This isn’t an immense amount of weight by any standard, but I can see and feel a difference. Enough to put a smile on my face. And hopefully, through continued exercise, I can continue to drink great beer, wine, cider and more while keeping it off and looking after my heart in the process.

What’s most interesting to me after this short abstinence however, is the fresh perspective it granted. Not drinking has revitalised my point of view on not drinking. It’s not that I simply really like drinking, but how enjoying great beer, wine and cider is very much part of the makeup of my day-to-day existence.

Surprisingly—to me at least—what I missed the most wasn’t the drink itself, but the culture that surrounds it. As I walked down Shoreditch High Street on my way to an event from the British Guild of Beer Writers showcasing alcohol free beers I passed some of my favourite bars and restaurants. I found myself pining to sit within them, simply to soak up the atmosphere. In that moment I felt that merely the sound of conversation and conviviality would sate my urge to drink more than any can or bottle of low alcohol vegetable water that has the indecency to call itself beer.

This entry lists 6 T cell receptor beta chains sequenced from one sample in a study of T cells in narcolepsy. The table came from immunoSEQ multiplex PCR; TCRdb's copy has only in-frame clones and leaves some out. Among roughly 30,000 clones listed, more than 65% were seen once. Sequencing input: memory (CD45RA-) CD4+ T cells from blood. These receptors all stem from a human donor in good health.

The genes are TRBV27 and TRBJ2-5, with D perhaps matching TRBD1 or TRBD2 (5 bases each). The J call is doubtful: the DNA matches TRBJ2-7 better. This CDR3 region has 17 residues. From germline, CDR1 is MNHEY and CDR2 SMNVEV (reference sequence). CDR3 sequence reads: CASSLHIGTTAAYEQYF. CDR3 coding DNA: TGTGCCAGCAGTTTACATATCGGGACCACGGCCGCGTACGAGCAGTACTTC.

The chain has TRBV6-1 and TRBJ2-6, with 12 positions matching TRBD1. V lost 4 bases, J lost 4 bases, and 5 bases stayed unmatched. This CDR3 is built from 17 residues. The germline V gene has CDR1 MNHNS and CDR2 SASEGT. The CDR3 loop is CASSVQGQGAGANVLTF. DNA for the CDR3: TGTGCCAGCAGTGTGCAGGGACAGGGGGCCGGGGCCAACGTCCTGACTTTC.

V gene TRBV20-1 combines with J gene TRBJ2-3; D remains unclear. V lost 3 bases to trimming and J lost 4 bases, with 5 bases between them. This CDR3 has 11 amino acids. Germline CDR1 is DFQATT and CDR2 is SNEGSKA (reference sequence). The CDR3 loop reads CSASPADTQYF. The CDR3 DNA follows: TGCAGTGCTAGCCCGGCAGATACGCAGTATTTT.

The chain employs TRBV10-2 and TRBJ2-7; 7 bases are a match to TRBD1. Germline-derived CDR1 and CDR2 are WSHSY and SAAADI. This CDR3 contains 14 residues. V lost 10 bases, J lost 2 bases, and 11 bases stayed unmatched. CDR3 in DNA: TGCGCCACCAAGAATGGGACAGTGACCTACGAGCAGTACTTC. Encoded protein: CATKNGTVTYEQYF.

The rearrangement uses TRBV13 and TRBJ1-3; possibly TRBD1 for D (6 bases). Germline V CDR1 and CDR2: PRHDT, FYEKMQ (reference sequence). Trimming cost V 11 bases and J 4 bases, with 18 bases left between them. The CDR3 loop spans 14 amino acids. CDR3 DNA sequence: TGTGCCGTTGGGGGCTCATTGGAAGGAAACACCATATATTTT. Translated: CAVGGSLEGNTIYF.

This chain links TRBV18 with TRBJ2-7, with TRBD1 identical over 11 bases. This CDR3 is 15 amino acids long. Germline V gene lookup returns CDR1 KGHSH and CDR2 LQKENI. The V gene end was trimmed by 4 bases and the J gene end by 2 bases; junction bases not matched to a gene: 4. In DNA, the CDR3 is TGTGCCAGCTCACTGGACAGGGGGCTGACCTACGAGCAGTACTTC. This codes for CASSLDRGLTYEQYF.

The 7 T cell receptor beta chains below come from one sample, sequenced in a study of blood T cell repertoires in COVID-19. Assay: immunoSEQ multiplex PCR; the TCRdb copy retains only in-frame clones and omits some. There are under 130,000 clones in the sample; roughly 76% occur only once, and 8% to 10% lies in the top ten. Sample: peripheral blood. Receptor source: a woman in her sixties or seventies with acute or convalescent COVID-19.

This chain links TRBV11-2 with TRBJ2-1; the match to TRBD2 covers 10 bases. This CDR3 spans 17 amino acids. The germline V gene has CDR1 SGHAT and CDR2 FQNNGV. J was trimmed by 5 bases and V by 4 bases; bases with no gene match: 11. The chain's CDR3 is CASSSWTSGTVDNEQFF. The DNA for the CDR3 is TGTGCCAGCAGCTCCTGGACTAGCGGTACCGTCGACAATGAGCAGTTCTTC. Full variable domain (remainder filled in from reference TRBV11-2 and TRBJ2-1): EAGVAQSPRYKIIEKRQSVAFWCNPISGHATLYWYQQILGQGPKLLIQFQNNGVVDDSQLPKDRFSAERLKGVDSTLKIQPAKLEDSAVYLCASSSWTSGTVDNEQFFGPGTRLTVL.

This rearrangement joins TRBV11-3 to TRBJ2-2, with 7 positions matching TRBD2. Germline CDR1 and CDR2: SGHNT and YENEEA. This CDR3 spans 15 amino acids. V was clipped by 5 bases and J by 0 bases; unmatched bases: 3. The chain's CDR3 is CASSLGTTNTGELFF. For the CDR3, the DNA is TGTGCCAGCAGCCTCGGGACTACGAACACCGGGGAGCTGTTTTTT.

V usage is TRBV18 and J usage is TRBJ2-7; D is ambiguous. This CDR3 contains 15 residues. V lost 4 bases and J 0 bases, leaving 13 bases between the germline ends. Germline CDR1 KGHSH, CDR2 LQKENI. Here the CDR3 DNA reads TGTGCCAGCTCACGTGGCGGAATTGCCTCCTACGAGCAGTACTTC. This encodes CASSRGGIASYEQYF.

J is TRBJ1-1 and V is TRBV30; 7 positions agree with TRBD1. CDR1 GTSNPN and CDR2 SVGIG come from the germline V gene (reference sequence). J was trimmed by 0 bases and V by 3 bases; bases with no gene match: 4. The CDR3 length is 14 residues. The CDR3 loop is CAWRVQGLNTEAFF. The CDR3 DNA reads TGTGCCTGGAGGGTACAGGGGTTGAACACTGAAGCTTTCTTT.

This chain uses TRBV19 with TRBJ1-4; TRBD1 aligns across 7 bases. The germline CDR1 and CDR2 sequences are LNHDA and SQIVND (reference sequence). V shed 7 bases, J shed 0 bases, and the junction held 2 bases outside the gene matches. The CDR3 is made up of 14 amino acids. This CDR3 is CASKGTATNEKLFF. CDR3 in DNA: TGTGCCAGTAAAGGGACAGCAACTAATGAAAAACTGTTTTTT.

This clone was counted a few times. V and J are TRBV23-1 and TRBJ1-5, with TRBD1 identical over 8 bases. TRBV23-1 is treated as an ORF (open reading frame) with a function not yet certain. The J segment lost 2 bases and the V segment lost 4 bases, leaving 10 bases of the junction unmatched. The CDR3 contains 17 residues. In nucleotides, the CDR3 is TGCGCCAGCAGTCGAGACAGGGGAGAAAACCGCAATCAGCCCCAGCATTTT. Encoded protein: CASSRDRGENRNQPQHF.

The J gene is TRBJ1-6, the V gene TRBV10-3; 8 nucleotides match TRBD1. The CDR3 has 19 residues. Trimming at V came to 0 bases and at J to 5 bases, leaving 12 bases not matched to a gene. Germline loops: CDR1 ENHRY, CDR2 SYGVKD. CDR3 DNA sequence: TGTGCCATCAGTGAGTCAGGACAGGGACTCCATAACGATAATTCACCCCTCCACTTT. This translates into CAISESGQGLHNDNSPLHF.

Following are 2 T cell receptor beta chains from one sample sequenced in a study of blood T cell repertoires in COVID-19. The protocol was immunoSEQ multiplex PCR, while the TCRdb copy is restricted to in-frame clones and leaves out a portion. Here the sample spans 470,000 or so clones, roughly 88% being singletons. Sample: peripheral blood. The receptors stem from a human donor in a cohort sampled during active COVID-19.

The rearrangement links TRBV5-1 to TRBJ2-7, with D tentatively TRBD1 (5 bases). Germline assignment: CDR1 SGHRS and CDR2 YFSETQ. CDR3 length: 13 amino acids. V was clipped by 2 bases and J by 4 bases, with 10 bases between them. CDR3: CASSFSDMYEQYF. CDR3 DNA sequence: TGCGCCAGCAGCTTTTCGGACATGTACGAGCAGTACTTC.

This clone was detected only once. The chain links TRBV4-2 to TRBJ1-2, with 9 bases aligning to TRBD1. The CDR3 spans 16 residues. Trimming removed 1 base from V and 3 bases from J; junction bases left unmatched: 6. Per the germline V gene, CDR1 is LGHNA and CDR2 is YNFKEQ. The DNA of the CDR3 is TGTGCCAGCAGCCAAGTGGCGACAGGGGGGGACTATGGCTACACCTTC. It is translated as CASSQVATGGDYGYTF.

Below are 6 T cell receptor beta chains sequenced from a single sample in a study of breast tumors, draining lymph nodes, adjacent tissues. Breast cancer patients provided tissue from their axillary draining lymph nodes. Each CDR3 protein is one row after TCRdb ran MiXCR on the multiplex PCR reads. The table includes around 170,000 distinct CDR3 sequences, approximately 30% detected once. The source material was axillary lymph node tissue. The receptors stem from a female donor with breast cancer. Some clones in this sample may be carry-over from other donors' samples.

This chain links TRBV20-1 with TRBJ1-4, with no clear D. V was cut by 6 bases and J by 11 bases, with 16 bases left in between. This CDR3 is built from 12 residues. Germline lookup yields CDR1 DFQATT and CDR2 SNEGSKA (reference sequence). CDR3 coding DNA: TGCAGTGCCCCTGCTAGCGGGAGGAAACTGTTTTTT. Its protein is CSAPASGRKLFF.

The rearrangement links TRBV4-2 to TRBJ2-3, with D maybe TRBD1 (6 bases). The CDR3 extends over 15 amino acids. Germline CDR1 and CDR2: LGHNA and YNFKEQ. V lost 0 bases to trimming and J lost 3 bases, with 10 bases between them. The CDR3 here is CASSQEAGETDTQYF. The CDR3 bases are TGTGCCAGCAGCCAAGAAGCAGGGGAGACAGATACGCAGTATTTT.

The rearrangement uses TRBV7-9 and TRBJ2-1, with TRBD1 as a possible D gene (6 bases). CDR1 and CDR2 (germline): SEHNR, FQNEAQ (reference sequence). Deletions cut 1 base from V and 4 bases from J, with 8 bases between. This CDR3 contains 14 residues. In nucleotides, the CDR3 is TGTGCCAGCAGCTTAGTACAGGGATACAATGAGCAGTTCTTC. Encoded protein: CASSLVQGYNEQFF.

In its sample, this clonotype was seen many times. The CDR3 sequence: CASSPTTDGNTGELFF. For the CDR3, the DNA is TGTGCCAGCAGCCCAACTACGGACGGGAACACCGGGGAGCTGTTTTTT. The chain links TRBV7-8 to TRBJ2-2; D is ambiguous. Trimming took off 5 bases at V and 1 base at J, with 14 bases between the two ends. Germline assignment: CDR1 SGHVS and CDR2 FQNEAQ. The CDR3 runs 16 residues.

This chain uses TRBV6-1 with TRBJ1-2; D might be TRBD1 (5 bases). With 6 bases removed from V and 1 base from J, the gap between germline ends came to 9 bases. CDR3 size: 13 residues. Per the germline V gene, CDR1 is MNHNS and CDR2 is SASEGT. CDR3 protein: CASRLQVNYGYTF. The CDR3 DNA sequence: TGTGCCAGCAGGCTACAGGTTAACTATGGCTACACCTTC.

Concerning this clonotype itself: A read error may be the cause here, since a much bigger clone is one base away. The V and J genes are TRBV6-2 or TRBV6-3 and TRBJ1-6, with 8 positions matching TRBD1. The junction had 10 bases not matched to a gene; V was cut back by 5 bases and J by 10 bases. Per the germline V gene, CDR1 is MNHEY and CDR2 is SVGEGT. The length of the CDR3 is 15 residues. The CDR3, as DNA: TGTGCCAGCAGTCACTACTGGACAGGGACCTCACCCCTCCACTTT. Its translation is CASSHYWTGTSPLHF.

A couple of days later I joined a friend in one of my favourite pubs, The Pembury Tavern in Hackney, and felt tangible delight just sitting and bathing in the the great atmosphere a good pub provides. Sure, it might have been better with a pint in hand. But being able to enjoy such a space without one gave me a fresh slant on the importance of pubs as social spaces, and why we should use them, regularly.